Vaccines have been a game changer as society seems to be opening up fast. As things open up, being unvaccinated is now more risky.
Too bad there are still lots of people who aren't able to be vaccinated for medical reasons. In cases where folks have compromised immune systems, the vaccines are less effective.
The rest of society isn't waiting for these people. I still do wear a mask in stores as some stores require them while others don't. I would guess Bellingham Food Coop might be one of the last mask holdouts.
I still see more masks than not in stores I go to. One is usually only in a store for a few minutes; so it isn't real hard to wear a mask.
Much of the last year, I've either been in my apartment or outside so I haven't had to wear a mask all day. When I was working, I was in the building alone.
Now I am starting to go back to indoor restaurants. Masks are not worn while eating, but still in transition while away from one's table.
In the last few days, it seems like more masks are coming off in restaurants; even for the staff.
People with compromised immune systems are likely at risk, but that's a subsegment of the population. Too bad, but it may be inevitable. Life moves on. Could be like being thrown under the bus.
Speaking of the bus, I often bring up the accepted risk of car accidents. Around 35,000 people die, each year, in car accidents yet our transportation system still relies on cars. The bus is a lot safer.
The Strong Towns feed, that I follow, has posted quite a bit about designing streets for lower speeds. That would save many lives.
We design our streets for too much speed and then rely on law enforcement to cool the speed. Then people complain about the police.
In an ideal society, street design would slow traffic down naturally.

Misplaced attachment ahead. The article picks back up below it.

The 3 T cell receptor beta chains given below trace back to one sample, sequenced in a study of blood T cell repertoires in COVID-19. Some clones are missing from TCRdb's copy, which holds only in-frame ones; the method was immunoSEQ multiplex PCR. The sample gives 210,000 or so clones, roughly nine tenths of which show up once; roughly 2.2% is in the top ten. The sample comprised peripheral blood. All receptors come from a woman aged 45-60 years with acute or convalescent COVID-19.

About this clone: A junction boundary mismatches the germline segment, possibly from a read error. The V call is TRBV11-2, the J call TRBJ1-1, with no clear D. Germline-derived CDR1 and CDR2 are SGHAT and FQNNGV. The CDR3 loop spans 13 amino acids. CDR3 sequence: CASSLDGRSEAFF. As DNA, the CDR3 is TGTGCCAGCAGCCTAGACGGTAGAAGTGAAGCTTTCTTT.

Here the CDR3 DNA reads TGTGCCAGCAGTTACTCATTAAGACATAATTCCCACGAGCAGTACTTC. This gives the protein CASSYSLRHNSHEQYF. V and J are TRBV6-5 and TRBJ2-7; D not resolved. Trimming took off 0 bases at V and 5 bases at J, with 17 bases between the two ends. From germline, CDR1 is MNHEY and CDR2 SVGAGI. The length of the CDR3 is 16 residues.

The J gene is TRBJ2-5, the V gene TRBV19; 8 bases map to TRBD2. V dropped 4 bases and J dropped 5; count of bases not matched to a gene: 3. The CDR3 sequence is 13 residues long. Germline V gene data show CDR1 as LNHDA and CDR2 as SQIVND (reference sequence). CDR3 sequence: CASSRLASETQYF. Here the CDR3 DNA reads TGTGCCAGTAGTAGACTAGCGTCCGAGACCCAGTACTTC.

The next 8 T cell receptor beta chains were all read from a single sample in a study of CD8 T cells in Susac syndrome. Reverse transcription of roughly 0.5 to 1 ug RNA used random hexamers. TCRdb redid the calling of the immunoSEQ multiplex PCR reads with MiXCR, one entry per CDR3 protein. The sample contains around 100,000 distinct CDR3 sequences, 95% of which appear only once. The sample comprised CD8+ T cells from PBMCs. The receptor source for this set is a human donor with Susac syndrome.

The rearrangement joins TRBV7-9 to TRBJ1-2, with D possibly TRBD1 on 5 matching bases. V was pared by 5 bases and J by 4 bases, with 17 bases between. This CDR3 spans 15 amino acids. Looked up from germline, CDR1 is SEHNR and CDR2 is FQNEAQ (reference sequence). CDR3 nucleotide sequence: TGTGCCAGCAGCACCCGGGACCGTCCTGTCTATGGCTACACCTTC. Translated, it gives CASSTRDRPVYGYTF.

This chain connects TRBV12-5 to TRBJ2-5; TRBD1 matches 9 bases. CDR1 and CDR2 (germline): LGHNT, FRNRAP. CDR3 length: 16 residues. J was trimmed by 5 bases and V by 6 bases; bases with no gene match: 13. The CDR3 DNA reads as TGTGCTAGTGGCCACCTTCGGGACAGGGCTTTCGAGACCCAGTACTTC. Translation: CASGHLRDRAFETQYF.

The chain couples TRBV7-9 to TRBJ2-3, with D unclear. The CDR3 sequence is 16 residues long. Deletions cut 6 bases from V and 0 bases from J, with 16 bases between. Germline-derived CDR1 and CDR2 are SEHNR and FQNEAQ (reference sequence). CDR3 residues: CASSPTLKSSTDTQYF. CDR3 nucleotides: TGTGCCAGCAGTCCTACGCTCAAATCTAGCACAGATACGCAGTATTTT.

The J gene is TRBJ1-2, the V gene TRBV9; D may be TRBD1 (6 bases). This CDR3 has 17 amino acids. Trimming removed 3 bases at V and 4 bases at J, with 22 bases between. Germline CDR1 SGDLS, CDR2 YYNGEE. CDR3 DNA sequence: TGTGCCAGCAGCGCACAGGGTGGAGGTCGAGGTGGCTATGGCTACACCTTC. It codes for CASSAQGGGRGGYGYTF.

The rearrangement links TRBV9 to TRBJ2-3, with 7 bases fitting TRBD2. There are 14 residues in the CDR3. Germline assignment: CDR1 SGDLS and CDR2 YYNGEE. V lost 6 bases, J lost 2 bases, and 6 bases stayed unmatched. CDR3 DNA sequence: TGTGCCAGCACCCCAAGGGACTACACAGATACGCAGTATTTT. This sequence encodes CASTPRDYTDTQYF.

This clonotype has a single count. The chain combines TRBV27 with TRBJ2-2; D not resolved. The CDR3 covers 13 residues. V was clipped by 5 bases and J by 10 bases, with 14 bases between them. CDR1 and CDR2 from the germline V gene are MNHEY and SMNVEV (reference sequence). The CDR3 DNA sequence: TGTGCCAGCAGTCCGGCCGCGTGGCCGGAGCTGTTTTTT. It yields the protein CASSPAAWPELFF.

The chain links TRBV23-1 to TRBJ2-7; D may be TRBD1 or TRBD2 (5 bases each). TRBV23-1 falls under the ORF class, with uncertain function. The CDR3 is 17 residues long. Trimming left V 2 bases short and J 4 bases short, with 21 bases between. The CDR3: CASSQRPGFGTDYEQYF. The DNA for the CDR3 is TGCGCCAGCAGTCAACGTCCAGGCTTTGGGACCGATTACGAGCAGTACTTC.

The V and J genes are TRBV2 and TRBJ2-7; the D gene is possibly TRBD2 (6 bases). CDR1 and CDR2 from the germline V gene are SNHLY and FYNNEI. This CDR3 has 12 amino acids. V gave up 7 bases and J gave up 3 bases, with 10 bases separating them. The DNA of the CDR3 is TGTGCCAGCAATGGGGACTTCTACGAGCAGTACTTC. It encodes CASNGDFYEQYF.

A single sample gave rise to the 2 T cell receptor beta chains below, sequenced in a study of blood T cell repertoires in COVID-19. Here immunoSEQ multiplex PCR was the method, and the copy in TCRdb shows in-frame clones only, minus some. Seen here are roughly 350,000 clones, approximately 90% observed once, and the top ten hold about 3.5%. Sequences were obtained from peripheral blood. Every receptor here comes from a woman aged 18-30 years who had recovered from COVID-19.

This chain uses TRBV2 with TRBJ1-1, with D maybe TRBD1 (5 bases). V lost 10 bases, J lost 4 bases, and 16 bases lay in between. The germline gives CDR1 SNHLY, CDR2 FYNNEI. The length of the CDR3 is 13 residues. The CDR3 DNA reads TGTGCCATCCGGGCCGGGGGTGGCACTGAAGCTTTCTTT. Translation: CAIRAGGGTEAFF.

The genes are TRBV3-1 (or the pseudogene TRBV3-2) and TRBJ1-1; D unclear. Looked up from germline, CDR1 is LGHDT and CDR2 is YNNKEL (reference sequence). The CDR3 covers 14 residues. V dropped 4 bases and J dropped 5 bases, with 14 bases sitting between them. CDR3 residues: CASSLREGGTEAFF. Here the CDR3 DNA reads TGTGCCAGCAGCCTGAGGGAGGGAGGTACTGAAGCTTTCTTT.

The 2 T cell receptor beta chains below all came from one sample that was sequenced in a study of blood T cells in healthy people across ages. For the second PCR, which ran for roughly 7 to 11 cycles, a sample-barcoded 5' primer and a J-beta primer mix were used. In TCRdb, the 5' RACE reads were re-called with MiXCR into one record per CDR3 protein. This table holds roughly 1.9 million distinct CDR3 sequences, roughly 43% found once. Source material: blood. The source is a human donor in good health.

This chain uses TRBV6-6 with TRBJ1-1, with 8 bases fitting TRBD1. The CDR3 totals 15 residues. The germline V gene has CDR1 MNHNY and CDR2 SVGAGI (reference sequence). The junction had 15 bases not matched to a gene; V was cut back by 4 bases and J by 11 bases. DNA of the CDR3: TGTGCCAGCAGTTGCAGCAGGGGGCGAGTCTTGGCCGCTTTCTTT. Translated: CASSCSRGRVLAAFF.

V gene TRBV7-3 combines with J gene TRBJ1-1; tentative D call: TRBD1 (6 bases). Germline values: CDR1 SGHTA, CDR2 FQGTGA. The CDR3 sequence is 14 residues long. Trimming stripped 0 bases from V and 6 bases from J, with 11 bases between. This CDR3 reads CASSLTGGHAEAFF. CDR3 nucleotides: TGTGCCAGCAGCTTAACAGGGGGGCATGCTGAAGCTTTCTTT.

I've also read that the death toll goes down in larger cities. This is because traffic has to be slower when there is more congestion. On the wide open road, death tolls go up per trip.
Apparently, during the pandemic, there was less traffic, but what traffic there was went faster and the death rate, per trip, went up.
One good thing about congested, slow moving traffic is safety.
I got to thinking that since I-5 is so often slowed to just a crawl in the Seattle area, it might as well be surface streets.
Surface streets are friendlier to adjoining neighborhoods; like in Vancouver, BC where the freeways don't carve through the center of the city.
Another headline, I saw, in Strong Towns, says that the future of the electric car is not the Tesla, but the golf cart. I'll want to read that article. I notice a lot of electric bikes on the roads and trails. Kind of like the golf cart, I guess.
Bellingham City Council recently had a meeting to discuss speed limits on the trails. 15 mph works fine for me.
Some of the electrics go quite a bit faster. It's easier to regulate speed than to try and decipher whether an electric vehicle qualifies as a bike. What about electric wheelchairs?
I haven't heard the outcome of that meeting, yet, but just saw some headlines in the Herald.
I guess, if people grumble about slower roads, I can always say, "we have the airplane." There is even a new supersonic plane being developed that can get across USA in 3 hours.
The military is working on a way to deliver cargo anywhere in the world by dropping it from a space rocket. Delivery time in 1 hour.
My ideas beyond just masks to weighing safety, I guess.
Yes, it is good to see things open up remembering that with cars, society has accepted death as a part of life anyway. It's always like the preverbal tight rope walk. How much risk is acceptable versus living life?